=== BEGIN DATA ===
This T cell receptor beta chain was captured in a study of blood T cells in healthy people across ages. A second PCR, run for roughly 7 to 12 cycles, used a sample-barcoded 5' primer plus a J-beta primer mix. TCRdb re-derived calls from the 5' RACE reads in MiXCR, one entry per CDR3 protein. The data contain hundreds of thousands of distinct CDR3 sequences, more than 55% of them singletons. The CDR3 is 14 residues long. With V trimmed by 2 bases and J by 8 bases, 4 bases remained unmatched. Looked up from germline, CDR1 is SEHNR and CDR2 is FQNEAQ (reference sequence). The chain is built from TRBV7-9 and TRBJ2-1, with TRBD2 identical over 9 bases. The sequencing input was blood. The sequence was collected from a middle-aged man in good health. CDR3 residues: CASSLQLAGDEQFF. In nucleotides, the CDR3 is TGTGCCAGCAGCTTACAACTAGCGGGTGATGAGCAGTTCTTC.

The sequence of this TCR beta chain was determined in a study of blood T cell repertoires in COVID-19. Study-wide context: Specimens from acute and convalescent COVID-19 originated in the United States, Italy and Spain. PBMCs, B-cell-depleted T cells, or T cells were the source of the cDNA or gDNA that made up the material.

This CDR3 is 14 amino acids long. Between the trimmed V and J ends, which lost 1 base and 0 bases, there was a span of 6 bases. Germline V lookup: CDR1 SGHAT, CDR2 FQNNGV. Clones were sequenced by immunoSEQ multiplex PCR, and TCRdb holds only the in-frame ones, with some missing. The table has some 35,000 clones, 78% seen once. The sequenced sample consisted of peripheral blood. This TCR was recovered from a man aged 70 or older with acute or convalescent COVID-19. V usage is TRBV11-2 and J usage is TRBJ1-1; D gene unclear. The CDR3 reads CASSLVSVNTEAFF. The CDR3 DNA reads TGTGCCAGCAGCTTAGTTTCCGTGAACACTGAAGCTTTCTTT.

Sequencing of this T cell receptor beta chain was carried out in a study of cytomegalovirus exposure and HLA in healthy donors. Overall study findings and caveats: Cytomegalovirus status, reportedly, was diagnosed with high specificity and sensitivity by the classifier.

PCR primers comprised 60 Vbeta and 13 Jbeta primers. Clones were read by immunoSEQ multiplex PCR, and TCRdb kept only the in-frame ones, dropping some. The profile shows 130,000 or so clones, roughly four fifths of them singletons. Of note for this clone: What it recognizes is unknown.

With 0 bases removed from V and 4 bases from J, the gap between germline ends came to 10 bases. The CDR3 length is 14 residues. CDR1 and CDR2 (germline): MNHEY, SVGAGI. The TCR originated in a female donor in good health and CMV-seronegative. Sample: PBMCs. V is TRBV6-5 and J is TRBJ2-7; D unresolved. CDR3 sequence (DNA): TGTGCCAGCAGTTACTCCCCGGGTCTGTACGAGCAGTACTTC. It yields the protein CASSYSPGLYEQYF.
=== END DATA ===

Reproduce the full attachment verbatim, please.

This T cell receptor beta chain was captured in a study of blood T cells in healthy people across ages. A second PCR, run for roughly 7 to 12 cycles, used a sample-barcoded 5' primer plus a J-beta primer mix. TCRdb re-derived calls from the 5' RACE reads in MiXCR, one entry per CDR3 protein. The data contain hundreds of thousands of distinct CDR3 sequences, more than 55% of them singletons. The CDR3 is 14 residues long. With V trimmed by 2 bases and J by 8 bases, 4 bases remained unmatched. Looked up from germline, CDR1 is SEHNR and CDR2 is FQNEAQ (reference sequence). The chain is built from TRBV7-9 and TRBJ2-1, with TRBD2 identical over 9 bases. The sequencing input was blood. The sequence was collected from a middle-aged man in good health. CDR3 residues: CASSLQLAGDEQFF. In nucleotides, the CDR3 is TGTGCCAGCAGCTTACAACTAGCGGGTGATGAGCAGTTCTTC.

The sequence of this TCR beta chain was determined in a study of blood T cell repertoires in COVID-19. Study-wide context: Specimens from acute and convalescent COVID-19 originated in the United States, Italy and Spain. PBMCs, B-cell-depleted T cells, or T cells were the source of the cDNA or gDNA that made up the material.

This CDR3 is 14 amino acids long. Between the trimmed V and J ends, which lost 1 base and 0 bases, there was a span of 6 bases. Germline V lookup: CDR1 SGHAT, CDR2 FQNNGV. Clones were sequenced by immunoSEQ multiplex PCR, and TCRdb holds only the in-frame ones, with some missing. The table has some 35,000 clones, 78% seen once. The sequenced sample consisted of peripheral blood. This TCR was recovered from a man aged 70 or older with acute or convalescent COVID-19. V usage is TRBV11-2 and J usage is TRBJ1-1; D gene unclear. The CDR3 reads CASSLVSVNTEAFF. The CDR3 DNA reads TGTGCCAGCAGCTTAGTTTCCGTGAACACTGAAGCTTTCTTT.

Sequencing of this T cell receptor beta chain was carried out in a study of cytomegalovirus exposure and HLA in healthy donors. Overall study findings and caveats: Cytomegalovirus status, reportedly, was diagnosed with high specificity and sensitivity by the classifier.

PCR primers comprised 60 Vbeta and 13 Jbeta primers. Clones were read by immunoSEQ multiplex PCR, and TCRdb kept only the in-frame ones, dropping some. The profile shows 130,000 or so clones, roughly four fifths of them singletons. Of note for this clone: What it recognizes is unknown.

With 0 bases removed from V and 4 bases from J, the gap between germline ends came to 10 bases. The CDR3 length is 14 residues. CDR1 and CDR2 (germline): MNHEY, SVGAGI. The TCR originated in a female donor in good health and CMV-seronegative. Sample: PBMCs. V is TRBV6-5 and J is TRBJ2-7; D unresolved. CDR3 sequence (DNA): TGTGCCAGCAGTTACTCCCCGGGTCTGTACGAGCAGTACTTC. It yields the protein CASSYSPGLYEQYF.